Soybean Rust Stopped in its Tracks

soybean rust

Soybean Rust Pustules

Asian soybean rust (ASR) was first detected in the continental U.S. in 2004 in Louisiana. Before the discovery in the U.S., the yield losses caused by ASR in many parts of the world were devastating. In South America, especially in Brazil, yield losses ranged from 10 to 80%. Funding was made available for a network of ASR sentinel plots that would serve as an early-warning system for the presence of the disease. Sentinel plots are planted two to three weeks earlier than commercial fields. If ASR is found in a sentinel plot, this is a signal to scout surrounding fields. The growth difference in sentinel and commercial fields allows growers and farm advisors time to make decisions. If conditions are optimal for the rapid spread of ASR (warm and humid), the solution is treatment with fungicides.

“Soybeans and wheat made an awesome economic combination for growers in the Southeast this year, creating plenty of optimism for profits from this year’s beans and optimism for planting more of the crop in 2013.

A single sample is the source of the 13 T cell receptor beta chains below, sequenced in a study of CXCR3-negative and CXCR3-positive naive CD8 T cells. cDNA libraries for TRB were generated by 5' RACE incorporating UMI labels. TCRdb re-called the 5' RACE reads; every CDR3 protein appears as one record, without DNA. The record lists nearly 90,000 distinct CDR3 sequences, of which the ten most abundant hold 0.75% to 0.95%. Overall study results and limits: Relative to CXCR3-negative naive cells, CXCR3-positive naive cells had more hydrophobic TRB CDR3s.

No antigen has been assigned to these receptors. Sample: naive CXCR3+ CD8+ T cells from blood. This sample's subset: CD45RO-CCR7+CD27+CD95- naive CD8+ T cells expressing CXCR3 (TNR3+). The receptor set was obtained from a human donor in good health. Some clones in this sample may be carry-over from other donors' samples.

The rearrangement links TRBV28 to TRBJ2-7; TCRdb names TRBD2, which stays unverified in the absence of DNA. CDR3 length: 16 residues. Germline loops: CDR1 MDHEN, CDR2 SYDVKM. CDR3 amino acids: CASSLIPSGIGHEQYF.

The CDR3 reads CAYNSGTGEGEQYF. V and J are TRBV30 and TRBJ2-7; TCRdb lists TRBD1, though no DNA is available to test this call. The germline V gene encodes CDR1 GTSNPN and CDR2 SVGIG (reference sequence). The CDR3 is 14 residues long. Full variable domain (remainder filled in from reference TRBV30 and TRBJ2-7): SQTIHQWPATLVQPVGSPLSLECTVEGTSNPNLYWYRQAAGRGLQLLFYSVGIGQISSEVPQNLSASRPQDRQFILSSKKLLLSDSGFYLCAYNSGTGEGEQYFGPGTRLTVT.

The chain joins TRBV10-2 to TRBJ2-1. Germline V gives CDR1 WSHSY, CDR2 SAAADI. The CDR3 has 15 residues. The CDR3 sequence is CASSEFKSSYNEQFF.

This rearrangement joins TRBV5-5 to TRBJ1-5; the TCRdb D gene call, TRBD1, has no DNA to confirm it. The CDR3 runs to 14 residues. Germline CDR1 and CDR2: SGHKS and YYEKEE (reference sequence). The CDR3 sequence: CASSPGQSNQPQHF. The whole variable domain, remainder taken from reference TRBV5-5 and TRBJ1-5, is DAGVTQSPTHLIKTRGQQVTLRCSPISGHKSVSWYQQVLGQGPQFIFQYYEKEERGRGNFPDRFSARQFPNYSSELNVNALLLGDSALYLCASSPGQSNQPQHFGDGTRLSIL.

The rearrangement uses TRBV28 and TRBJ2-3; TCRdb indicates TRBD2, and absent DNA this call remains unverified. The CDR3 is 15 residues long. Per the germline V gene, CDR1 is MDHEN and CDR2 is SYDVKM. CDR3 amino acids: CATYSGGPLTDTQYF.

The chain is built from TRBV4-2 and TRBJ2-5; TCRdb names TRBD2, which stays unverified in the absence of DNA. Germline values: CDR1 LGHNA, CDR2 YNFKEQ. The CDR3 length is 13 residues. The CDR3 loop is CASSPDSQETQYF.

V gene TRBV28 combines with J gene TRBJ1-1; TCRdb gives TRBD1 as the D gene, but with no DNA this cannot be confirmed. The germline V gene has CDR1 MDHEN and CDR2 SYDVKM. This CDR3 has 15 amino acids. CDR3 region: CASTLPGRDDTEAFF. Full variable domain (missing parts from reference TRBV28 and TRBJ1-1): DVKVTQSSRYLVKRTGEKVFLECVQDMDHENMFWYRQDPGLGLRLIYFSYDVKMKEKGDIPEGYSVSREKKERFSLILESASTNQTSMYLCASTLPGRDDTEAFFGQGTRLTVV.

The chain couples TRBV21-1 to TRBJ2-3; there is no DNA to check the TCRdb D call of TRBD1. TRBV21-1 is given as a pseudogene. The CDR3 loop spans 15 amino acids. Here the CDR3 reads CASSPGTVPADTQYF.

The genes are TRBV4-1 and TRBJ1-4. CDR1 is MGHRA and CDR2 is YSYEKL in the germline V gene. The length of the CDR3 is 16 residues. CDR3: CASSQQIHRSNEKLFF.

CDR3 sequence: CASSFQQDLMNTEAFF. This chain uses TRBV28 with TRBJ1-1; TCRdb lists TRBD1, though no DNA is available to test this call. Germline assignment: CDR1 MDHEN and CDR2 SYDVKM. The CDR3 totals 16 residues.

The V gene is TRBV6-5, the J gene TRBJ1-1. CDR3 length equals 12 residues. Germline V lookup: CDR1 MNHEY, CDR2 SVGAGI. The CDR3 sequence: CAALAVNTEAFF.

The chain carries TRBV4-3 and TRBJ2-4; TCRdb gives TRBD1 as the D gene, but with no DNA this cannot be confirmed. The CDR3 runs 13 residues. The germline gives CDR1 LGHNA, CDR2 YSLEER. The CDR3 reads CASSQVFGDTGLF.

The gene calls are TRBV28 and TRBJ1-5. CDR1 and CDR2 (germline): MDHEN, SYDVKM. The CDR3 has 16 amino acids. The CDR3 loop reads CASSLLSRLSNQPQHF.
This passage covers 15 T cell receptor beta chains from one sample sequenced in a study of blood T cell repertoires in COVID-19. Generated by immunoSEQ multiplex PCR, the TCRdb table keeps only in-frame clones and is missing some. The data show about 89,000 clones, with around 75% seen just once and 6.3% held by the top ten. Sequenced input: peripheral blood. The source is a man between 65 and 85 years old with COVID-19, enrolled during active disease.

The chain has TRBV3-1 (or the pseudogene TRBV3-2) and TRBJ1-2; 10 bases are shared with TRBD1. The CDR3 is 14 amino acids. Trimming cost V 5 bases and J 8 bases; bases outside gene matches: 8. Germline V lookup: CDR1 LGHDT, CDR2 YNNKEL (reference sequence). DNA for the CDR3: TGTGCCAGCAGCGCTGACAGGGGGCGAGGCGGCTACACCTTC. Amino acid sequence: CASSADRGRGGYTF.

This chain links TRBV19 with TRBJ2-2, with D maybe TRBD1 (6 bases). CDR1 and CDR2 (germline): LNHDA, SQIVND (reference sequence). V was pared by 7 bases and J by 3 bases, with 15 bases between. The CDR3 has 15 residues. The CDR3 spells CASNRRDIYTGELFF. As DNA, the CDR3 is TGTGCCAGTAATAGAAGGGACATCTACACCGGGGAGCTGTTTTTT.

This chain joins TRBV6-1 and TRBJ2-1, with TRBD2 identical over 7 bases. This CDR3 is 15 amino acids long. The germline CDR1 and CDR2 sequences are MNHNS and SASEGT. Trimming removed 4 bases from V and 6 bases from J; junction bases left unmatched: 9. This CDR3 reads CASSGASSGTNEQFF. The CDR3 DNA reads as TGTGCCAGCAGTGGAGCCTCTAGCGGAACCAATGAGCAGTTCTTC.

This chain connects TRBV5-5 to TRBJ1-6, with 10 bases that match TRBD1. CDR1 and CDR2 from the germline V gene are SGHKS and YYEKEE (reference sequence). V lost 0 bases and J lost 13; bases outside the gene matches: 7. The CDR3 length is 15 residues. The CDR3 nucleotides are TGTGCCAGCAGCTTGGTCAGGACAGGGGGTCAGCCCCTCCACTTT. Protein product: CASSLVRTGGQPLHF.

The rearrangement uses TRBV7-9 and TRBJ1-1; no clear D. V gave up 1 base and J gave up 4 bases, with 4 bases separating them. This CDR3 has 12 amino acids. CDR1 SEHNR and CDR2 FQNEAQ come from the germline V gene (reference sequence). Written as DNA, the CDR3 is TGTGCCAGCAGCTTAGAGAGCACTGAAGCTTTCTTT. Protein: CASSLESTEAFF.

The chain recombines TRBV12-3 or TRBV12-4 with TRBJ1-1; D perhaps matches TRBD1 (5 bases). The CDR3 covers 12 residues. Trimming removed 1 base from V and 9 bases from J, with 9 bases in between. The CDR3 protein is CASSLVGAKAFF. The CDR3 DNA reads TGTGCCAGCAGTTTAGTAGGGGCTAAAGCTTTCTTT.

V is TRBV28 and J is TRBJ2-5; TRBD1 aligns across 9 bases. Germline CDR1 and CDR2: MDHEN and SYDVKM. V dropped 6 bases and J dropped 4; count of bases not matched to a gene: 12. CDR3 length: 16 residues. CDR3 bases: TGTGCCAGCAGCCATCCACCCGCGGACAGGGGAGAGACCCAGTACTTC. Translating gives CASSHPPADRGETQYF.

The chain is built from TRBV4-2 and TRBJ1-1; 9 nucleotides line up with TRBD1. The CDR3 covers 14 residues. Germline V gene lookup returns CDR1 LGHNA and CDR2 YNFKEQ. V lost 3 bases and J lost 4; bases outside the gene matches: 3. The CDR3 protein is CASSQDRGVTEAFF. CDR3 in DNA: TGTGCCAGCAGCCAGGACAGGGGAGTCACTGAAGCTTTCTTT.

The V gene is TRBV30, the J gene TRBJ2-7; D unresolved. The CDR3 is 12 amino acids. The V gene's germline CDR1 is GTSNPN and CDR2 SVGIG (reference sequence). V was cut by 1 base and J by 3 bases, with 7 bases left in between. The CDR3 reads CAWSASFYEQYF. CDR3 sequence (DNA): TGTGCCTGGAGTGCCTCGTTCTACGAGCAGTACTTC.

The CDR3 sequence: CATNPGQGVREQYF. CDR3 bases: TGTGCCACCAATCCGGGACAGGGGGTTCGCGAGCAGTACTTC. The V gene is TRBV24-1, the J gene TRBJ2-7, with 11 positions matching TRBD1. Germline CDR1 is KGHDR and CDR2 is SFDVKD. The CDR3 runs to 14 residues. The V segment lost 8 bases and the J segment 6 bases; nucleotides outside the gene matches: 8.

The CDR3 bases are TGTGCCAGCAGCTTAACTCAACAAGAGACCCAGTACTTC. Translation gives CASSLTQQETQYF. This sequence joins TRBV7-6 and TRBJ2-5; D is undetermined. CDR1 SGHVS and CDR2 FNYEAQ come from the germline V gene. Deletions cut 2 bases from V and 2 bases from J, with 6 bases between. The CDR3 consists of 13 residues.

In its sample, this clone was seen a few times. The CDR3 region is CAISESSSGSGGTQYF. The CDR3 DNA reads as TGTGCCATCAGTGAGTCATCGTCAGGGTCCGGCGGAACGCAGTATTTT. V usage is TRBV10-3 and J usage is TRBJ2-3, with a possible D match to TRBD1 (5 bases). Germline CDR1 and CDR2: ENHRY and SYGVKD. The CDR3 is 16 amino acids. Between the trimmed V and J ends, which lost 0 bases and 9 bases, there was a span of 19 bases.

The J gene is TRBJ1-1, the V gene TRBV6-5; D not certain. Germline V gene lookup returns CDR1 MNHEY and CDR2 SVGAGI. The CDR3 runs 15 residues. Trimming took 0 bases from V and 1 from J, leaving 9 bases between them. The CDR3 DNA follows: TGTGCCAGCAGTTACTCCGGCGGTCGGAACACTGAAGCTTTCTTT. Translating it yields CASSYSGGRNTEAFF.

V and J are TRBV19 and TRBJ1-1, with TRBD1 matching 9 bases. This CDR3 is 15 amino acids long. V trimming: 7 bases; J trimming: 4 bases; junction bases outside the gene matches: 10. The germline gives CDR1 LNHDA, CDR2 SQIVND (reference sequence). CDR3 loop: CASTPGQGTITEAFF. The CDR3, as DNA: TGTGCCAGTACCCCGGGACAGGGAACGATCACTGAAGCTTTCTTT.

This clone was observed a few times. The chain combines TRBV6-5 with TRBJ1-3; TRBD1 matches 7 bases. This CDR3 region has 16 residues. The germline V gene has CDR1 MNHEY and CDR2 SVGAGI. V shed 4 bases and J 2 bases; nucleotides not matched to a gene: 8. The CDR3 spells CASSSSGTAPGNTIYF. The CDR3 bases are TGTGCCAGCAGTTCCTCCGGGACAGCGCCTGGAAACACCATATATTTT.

Even the earliest appearance on record of Asian Soybean Rust did little to slow down what is shaping up to be one of the best soybean crops on record in some parts of the Upper Southeast.

Rust was detected along a southern tier of North Carolina counties on Sept. 12, but Mother Nature, a well-coordinated system of sentinel plots, and timely actions by growers stopped rust in its tracks.

Though the disease was documented on Sept. 12, in North Carolina, the earliest on record by three days, it appears there will be little damage to the state’s 1.65 million acre soybean crop.

Duplin County, N.C., Extension Agent Curtis Fountain says once the disease was detected in counties less than 100 miles from his county, growers quickly reacted and applied fungicides when needed.

North Carolina State University Plant Pathologist Steve Koenning and Soybean Specialist Jim Dunphy issued timely updates on movement of the disease and provided virtually day-to-day observations on when and what to spray to best manage ASR.”

Author: Roberson, R.
Affiliation: Farm Press, Editorial Staff
Title: Rapid Grower Response, Weather Stop Early Soybean Rust Outbreak
Publication: Southeast Farm Press, December 5, 2012.

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